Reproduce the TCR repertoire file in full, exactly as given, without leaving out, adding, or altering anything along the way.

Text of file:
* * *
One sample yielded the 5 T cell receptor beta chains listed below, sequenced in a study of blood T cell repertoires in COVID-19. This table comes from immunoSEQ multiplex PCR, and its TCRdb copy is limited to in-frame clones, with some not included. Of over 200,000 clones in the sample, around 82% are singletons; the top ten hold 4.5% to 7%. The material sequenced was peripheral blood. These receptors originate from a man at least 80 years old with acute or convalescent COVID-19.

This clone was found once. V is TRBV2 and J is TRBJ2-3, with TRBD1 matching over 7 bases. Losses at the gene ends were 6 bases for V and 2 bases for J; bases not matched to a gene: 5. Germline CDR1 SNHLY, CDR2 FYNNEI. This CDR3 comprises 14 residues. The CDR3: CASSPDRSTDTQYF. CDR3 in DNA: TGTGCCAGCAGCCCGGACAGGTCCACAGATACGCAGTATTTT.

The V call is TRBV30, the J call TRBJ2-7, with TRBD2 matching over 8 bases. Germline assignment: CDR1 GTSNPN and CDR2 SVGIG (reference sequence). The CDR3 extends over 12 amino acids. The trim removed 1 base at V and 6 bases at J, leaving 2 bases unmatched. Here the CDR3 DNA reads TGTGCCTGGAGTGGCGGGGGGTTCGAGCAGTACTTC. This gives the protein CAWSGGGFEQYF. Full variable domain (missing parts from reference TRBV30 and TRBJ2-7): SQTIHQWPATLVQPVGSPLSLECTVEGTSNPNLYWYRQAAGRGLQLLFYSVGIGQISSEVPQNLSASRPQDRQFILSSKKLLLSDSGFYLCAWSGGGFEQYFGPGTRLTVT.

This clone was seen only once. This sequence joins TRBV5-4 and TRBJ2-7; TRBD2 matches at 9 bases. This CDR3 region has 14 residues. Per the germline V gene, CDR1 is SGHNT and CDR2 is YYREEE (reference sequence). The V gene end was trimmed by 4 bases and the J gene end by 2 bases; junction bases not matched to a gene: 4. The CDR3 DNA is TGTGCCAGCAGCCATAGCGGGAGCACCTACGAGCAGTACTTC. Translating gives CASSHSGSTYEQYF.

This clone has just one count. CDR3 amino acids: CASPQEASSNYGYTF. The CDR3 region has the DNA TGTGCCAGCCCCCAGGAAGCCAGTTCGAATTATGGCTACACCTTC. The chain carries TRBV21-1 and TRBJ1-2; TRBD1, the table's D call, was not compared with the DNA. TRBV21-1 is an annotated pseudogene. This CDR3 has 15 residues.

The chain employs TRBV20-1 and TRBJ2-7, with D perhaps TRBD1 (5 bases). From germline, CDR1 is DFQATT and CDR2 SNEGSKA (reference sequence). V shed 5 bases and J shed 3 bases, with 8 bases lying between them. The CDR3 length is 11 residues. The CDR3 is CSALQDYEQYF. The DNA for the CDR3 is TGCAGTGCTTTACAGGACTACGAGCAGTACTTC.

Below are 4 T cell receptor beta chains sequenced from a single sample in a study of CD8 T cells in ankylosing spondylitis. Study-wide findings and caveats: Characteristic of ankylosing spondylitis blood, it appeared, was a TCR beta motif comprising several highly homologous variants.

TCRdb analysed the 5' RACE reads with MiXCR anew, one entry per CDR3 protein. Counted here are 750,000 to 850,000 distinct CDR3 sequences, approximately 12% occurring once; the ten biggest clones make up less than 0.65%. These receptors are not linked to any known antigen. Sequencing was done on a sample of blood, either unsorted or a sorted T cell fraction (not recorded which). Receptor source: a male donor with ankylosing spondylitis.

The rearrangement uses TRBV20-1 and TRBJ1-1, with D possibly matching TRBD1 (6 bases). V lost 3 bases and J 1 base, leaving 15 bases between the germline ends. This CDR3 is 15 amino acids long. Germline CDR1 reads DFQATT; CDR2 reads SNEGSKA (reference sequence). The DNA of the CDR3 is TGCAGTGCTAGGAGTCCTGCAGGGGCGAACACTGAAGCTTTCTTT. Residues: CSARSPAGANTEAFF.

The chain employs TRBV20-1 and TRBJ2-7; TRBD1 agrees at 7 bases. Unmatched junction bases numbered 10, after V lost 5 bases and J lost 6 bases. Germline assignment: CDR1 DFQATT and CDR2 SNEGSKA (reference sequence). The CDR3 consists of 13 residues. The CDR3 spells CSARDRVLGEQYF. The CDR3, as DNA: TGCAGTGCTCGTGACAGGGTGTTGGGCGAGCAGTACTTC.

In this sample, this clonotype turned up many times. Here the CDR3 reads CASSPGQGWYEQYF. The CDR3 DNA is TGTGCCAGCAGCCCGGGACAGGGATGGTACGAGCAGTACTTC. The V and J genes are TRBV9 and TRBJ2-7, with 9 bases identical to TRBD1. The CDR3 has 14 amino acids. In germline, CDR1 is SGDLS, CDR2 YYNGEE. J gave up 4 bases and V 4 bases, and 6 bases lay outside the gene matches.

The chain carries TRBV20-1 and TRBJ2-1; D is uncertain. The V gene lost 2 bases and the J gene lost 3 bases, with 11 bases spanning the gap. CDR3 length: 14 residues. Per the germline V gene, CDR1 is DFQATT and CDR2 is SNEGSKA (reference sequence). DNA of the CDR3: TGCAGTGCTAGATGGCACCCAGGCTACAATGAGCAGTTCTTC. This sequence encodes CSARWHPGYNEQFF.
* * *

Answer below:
One sample yielded the 5 T cell receptor beta chains listed below, sequenced in a study of blood T cell repertoires in COVID-19. This table comes from immunoSEQ multiplex PCR, and its TCRdb copy is limited to in-frame clones, with some not included. Of over 200,000 clones in the sample, around 82% are singletons; the top ten hold 4.5% to 7%. The material sequenced was peripheral blood. These receptors originate from a man at least 80 years old with acute or convalescent COVID-19.

This clone was found once. V is TRBV2 and J is TRBJ2-3, with TRBD1 matching over 7 bases. Losses at the gene ends were 6 bases for V and 2 bases for J; bases not matched to a gene: 5. Germline CDR1 SNHLY, CDR2 FYNNEI. This CDR3 comprises 14 residues. The CDR3: CASSPDRSTDTQYF. CDR3 in DNA: TGTGCCAGCAGCCCGGACAGGTCCACAGATACGCAGTATTTT.

The V call is TRBV30, the J call TRBJ2-7, with TRBD2 matching over 8 bases. Germline assignment: CDR1 GTSNPN and CDR2 SVGIG (reference sequence). The CDR3 extends over 12 amino acids. The trim removed 1 base at V and 6 bases at J, leaving 2 bases unmatched. Here the CDR3 DNA reads TGTGCCTGGAGTGGCGGGGGGTTCGAGCAGTACTTC. This gives the protein CAWSGGGFEQYF. Full variable domain (missing parts from reference TRBV30 and TRBJ2-7): SQTIHQWPATLVQPVGSPLSLECTVEGTSNPNLYWYRQAAGRGLQLLFYSVGIGQISSEVPQNLSASRPQDRQFILSSKKLLLSDSGFYLCAWSGGGFEQYFGPGTRLTVT.

This clone was seen only once. This sequence joins TRBV5-4 and TRBJ2-7; TRBD2 matches at 9 bases. This CDR3 region has 14 residues. Per the germline V gene, CDR1 is SGHNT and CDR2 is YYREEE (reference sequence). The V gene end was trimmed by 4 bases and the J gene end by 2 bases; junction bases not matched to a gene: 4. The CDR3 DNA is TGTGCCAGCAGCCATAGCGGGAGCACCTACGAGCAGTACTTC. Translating gives CASSHSGSTYEQYF.

This clone has just one count. CDR3 amino acids: CASPQEASSNYGYTF. The CDR3 region has the DNA TGTGCCAGCCCCCAGGAAGCCAGTTCGAATTATGGCTACACCTTC. The chain carries TRBV21-1 and TRBJ1-2; TRBD1, the table's D call, was not compared with the DNA. TRBV21-1 is an annotated pseudogene. This CDR3 has 15 residues.

The chain employs TRBV20-1 and TRBJ2-7, with D perhaps TRBD1 (5 bases). From germline, CDR1 is DFQATT and CDR2 SNEGSKA (reference sequence). V shed 5 bases and J shed 3 bases, with 8 bases lying between them. The CDR3 length is 11 residues. The CDR3 is CSALQDYEQYF. The DNA for the CDR3 is TGCAGTGCTTTACAGGACTACGAGCAGTACTTC.

Below are 4 T cell receptor beta chains sequenced from a single sample in a study of CD8 T cells in ankylosing spondylitis. Study-wide findings and caveats: Characteristic of ankylosing spondylitis blood, it appeared, was a TCR beta motif comprising several highly homologous variants.

TCRdb analysed the 5' RACE reads with MiXCR anew, one entry per CDR3 protein. Counted here are 750,000 to 850,000 distinct CDR3 sequences, approximately 12% occurring once; the ten biggest clones make up less than 0.65%. These receptors are not linked to any known antigen. Sequencing was done on a sample of blood, either unsorted or a sorted T cell fraction (not recorded which). Receptor source: a male donor with ankylosing spondylitis.

The rearrangement uses TRBV20-1 and TRBJ1-1, with D possibly matching TRBD1 (6 bases). V lost 3 bases and J 1 base, leaving 15 bases between the germline ends. This CDR3 is 15 amino acids long. Germline CDR1 reads DFQATT; CDR2 reads SNEGSKA (reference sequence). The DNA of the CDR3 is TGCAGTGCTAGGAGTCCTGCAGGGGCGAACACTGAAGCTTTCTTT. Residues: CSARSPAGANTEAFF.

The chain employs TRBV20-1 and TRBJ2-7; TRBD1 agrees at 7 bases. Unmatched junction bases numbered 10, after V lost 5 bases and J lost 6 bases. Germline assignment: CDR1 DFQATT and CDR2 SNEGSKA (reference sequence). The CDR3 consists of 13 residues. The CDR3 spells CSARDRVLGEQYF. The CDR3, as DNA: TGCAGTGCTCGTGACAGGGTGTTGGGCGAGCAGTACTTC.

In this sample, this clonotype turned up many times. Here the CDR3 reads CASSPGQGWYEQYF. The CDR3 DNA is TGTGCCAGCAGCCCGGGACAGGGATGGTACGAGCAGTACTTC. The V and J genes are TRBV9 and TRBJ2-7, with 9 bases identical to TRBD1. The CDR3 has 14 amino acids. In germline, CDR1 is SGDLS, CDR2 YYNGEE. J gave up 4 bases and V 4 bases, and 6 bases lay outside the gene matches.

The chain carries TRBV20-1 and TRBJ2-1; D is uncertain. The V gene lost 2 bases and the J gene lost 3 bases, with 11 bases spanning the gap. CDR3 length: 14 residues. Per the germline V gene, CDR1 is DFQATT and CDR2 is SNEGSKA (reference sequence). DNA of the CDR3: TGCAGTGCTAGATGGCACCCAGGCTACAATGAGCAGTTCTTC. This sequence encodes CSARWHPGYNEQFF.